Bucketloads of love and reassurance with your feeding decisions and guidance along your feeding journey.
There is more than one way to swing a cat (I love that saying!) and there is more than one way to get a baby to sleep. Personalised strategies and support to implement them.
I have had lists hidden in cupboard doors, sticky notes on every mirror and daily and weekly planners and all the grace needed when nothing goes to plan.
'If family comes first, work does not come second, life comes togther'...let me show you! And I will show you how you can be peaceful with both.
We need to look at this at home and outside of the home, with children and without children. It needs to occur every minute of the day.
Resting does not always ned to be in bed, sure we all need a good Nanna Nap, but we can rest and restore in many ways.
I can talk and fold washing, put the kettle on, hang out the washing and generally wave a wand in no time at all because I am not the one caring for a baby. I am here to help!
I can share with you what I have learnt about a child's circle of security, about how they need their emotional cups filled, and how we can help them be independent in the world.
I can support and guide you through;
· Breast and bottle feeding, we don’t discriminate against either.
· Express breastfeeding
· Learning a baby’s cues for feeding and structure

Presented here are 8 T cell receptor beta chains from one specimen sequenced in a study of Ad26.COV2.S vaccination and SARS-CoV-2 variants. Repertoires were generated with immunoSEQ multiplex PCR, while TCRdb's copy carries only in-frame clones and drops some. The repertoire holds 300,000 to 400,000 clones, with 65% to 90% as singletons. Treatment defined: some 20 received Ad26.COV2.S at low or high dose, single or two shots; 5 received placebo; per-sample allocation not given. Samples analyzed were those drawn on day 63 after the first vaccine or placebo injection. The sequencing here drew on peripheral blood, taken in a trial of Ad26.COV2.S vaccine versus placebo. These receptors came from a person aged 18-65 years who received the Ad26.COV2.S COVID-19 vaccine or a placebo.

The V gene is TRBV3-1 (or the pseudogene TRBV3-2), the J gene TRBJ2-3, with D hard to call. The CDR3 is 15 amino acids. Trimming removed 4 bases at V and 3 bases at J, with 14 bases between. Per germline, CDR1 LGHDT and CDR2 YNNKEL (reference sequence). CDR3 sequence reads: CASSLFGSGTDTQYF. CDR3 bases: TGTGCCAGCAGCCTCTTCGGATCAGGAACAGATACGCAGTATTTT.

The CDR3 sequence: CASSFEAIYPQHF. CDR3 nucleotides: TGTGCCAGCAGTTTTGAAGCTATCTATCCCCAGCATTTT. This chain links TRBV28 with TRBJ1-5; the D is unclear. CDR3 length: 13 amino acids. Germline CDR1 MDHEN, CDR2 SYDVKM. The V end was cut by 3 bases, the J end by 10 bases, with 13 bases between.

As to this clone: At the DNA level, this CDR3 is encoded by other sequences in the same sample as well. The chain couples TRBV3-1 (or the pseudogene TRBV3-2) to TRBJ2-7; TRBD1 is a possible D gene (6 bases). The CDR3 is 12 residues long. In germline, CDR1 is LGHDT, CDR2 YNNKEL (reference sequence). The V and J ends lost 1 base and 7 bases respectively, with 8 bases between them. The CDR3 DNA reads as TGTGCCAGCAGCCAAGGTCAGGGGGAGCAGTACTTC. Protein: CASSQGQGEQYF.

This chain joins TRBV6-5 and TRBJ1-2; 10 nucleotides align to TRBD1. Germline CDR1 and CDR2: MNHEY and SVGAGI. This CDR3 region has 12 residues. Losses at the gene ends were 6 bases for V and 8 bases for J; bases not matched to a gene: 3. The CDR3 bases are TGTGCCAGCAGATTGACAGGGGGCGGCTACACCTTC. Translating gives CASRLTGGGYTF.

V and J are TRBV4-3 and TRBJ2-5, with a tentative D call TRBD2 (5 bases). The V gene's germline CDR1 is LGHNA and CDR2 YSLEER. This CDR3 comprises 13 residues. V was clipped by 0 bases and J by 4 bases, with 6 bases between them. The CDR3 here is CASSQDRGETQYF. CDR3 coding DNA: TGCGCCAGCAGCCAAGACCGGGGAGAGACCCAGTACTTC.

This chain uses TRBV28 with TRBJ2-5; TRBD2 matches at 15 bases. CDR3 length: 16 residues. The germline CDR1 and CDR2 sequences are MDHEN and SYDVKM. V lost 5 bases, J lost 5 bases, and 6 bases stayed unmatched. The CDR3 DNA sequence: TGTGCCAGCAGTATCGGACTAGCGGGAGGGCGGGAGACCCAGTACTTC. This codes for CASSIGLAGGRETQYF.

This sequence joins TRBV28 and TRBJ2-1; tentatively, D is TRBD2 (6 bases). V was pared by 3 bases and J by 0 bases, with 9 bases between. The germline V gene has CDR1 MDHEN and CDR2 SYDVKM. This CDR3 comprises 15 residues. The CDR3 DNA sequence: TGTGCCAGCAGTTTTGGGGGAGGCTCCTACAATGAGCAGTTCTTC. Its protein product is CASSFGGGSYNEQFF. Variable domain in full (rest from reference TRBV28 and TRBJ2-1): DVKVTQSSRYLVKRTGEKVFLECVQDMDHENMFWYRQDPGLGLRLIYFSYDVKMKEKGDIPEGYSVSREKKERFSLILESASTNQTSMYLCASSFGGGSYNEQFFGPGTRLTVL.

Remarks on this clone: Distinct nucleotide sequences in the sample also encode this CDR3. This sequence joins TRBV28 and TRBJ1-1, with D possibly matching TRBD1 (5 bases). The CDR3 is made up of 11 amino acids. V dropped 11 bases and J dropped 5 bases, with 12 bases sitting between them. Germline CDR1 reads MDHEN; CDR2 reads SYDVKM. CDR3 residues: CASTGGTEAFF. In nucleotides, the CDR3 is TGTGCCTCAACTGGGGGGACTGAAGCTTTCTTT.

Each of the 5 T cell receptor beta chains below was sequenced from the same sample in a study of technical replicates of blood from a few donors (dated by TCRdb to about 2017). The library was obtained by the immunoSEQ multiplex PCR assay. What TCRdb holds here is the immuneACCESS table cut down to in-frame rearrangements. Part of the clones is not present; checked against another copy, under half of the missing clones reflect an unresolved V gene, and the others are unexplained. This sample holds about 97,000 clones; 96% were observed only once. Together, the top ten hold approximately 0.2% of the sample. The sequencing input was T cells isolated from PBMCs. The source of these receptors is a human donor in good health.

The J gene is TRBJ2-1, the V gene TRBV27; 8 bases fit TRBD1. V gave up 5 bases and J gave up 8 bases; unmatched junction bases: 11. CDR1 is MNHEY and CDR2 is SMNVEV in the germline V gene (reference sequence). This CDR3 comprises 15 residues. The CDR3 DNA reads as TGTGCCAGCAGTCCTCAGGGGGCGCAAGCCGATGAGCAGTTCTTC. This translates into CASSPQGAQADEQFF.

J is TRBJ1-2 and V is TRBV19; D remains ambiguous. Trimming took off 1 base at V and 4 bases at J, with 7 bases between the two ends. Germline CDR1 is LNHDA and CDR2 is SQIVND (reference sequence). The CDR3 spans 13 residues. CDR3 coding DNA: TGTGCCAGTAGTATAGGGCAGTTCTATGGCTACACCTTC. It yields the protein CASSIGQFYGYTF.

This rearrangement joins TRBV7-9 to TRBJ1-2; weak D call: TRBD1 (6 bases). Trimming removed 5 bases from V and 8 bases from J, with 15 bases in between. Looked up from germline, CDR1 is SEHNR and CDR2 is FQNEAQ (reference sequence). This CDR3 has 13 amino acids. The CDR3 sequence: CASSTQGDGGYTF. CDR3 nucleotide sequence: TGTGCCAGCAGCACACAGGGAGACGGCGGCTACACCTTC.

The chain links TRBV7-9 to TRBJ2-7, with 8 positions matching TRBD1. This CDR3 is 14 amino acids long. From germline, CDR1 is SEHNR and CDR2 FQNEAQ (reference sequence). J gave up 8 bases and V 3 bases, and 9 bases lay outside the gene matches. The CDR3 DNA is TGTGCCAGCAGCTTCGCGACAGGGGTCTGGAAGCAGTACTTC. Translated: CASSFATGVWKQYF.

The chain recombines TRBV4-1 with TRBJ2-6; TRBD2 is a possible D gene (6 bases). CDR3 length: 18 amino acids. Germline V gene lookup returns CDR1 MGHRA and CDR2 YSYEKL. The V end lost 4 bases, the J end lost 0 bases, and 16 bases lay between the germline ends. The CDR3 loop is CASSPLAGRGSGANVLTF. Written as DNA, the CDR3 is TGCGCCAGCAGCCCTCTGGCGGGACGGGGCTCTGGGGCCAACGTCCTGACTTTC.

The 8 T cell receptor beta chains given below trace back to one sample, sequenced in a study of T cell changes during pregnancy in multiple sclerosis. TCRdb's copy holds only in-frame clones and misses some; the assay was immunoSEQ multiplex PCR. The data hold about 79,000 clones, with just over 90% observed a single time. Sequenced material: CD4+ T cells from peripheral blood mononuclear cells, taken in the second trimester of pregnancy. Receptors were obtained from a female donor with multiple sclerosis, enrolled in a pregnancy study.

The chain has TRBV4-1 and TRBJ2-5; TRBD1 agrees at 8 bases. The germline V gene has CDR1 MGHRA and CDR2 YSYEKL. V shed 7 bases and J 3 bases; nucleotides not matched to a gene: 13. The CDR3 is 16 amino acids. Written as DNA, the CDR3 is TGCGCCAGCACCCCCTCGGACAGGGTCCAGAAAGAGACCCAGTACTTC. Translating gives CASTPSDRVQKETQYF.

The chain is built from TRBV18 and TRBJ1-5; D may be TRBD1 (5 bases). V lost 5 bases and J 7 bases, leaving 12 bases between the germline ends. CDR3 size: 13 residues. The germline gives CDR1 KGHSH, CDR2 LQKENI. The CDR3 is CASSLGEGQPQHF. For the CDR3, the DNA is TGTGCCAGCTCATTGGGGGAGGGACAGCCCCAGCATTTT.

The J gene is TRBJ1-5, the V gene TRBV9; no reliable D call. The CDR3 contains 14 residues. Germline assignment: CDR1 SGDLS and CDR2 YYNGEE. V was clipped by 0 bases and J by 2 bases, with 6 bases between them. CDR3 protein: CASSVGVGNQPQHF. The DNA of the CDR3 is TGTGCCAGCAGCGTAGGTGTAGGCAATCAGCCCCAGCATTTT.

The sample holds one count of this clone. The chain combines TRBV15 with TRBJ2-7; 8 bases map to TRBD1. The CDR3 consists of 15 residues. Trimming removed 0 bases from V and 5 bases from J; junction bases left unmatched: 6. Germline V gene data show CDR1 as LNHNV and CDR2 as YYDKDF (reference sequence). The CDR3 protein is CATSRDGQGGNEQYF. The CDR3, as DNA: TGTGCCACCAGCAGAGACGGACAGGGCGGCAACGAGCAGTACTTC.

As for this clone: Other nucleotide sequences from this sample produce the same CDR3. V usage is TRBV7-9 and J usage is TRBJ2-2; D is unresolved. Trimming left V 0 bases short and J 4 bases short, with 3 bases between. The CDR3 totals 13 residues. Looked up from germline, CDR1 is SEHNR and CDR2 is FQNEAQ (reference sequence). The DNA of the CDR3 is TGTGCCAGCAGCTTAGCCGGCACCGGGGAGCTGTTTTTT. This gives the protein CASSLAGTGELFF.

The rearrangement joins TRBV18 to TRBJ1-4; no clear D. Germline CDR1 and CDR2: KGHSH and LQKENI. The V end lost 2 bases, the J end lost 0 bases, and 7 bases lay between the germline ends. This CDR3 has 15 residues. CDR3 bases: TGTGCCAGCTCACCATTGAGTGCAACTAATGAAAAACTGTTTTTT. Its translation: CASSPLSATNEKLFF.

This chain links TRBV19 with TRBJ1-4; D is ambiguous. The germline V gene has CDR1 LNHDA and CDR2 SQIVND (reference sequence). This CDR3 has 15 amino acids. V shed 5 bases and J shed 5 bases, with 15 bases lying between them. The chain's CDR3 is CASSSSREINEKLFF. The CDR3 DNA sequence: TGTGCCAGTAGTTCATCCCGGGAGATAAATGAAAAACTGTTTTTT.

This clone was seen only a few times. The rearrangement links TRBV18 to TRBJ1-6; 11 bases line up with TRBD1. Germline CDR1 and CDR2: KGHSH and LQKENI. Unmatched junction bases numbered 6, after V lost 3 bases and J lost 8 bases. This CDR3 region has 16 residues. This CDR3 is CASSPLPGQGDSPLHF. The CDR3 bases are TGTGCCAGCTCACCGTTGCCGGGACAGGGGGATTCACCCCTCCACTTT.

· Starting solids
· Family friendly meals
· Nourishing parents
· Coping with fussy eaters
· Coping with Colic
My feeding values:
Bottles & Breasts – We are all for breastfeeding, I did it with all four of my birth children, never used formula, have completed the Australasian Lactation Course and am a member of the Australian Breastfeeding Association, but bottles are great! And so is formula. Full stop. It maybe a rollover feed, a time out for Mum feed, partial formula and breastmilk feed or, dare I say, a formula fed baby altogether from the start.
There are enough Health Professionals, ambassadors for breastfeeding, and I am one of them, but I am also an ambassador for the bottle too. Parents deserve to make this decision for themselves, based on what is right for them and their family and it should not be laced with shame and the sense of failure.
What a horrible way to start. And under no circumstances should they have to justify it. There should be ‘I couldn’t do it’, ‘I tried’ or ‘I had no milk’. You bottle feed your baby full stop. Your decision. Own it and be proud.